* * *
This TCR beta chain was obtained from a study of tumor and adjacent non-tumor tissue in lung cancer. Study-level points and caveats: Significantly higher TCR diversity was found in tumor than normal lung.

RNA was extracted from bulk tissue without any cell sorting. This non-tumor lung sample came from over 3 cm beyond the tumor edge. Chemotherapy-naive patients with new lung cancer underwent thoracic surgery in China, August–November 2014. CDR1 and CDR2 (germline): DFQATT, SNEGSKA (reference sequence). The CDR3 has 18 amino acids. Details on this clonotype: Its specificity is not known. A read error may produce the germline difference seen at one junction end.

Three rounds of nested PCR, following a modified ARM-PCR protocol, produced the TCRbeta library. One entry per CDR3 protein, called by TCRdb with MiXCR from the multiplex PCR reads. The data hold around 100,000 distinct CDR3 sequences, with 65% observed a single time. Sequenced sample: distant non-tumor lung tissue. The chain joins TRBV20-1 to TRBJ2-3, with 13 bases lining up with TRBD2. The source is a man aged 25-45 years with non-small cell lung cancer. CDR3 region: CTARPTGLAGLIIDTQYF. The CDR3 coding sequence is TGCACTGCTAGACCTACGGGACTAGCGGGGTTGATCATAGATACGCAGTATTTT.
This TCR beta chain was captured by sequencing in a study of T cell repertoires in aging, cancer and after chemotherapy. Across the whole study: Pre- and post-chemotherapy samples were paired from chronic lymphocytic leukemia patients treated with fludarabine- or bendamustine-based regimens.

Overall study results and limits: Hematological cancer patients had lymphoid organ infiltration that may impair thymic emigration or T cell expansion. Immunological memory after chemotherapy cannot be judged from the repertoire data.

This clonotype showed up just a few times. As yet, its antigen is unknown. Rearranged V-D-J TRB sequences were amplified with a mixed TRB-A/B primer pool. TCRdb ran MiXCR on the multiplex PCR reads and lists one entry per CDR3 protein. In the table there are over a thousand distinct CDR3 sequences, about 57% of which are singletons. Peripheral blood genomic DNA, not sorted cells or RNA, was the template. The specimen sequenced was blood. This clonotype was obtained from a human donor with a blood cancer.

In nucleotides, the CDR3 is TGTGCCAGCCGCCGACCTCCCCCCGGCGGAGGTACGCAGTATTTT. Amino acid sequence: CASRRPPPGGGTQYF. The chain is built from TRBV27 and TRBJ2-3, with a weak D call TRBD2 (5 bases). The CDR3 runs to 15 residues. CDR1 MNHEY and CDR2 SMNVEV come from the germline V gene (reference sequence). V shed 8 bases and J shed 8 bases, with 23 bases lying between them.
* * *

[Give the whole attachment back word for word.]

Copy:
This TCR beta chain was obtained from a study of tumor and adjacent non-tumor tissue in lung cancer. Study-level points and caveats: Significantly higher TCR diversity was found in tumor than normal lung.

RNA was extracted from bulk tissue without any cell sorting. This non-tumor lung sample came from over 3 cm beyond the tumor edge. Chemotherapy-naive patients with new lung cancer underwent thoracic surgery in China, August–November 2014. CDR1 and CDR2 (germline): DFQATT, SNEGSKA (reference sequence). The CDR3 has 18 amino acids. Details on this clonotype: Its specificity is not known. A read error may produce the germline difference seen at one junction end.

Three rounds of nested PCR, following a modified ARM-PCR protocol, produced the TCRbeta library. One entry per CDR3 protein, called by TCRdb with MiXCR from the multiplex PCR reads. The data hold around 100,000 distinct CDR3 sequences, with 65% observed a single time. Sequenced sample: distant non-tumor lung tissue. The chain joins TRBV20-1 to TRBJ2-3, with 13 bases lining up with TRBD2. The source is a man aged 25-45 years with non-small cell lung cancer. CDR3 region: CTARPTGLAGLIIDTQYF. The CDR3 coding sequence is TGCACTGCTAGACCTACGGGACTAGCGGGGTTGATCATAGATACGCAGTATTTT.
This TCR beta chain was captured by sequencing in a study of T cell repertoires in aging, cancer and after chemotherapy. Across the whole study: Pre- and post-chemotherapy samples were paired from chronic lymphocytic leukemia patients treated with fludarabine- or bendamustine-based regimens.

Overall study results and limits: Hematological cancer patients had lymphoid organ infiltration that may impair thymic emigration or T cell expansion. Immunological memory after chemotherapy cannot be judged from the repertoire data.

This clonotype showed up just a few times. As yet, its antigen is unknown. Rearranged V-D-J TRB sequences were amplified with a mixed TRB-A/B primer pool. TCRdb ran MiXCR on the multiplex PCR reads and lists one entry per CDR3 protein. In the table there are over a thousand distinct CDR3 sequences, about 57% of which are singletons. Peripheral blood genomic DNA, not sorted cells or RNA, was the template. The specimen sequenced was blood. This clonotype was obtained from a human donor with a blood cancer.

In nucleotides, the CDR3 is TGTGCCAGCCGCCGACCTCCCCCCGGCGGAGGTACGCAGTATTTT. Amino acid sequence: CASRRPPPGGGTQYF. The chain is built from TRBV27 and TRBJ2-3, with a weak D call TRBD2 (5 bases). The CDR3 runs to 15 residues. CDR1 MNHEY and CDR2 SMNVEV come from the germline V gene (reference sequence). V shed 8 bases and J shed 8 bases, with 23 bases lying between them.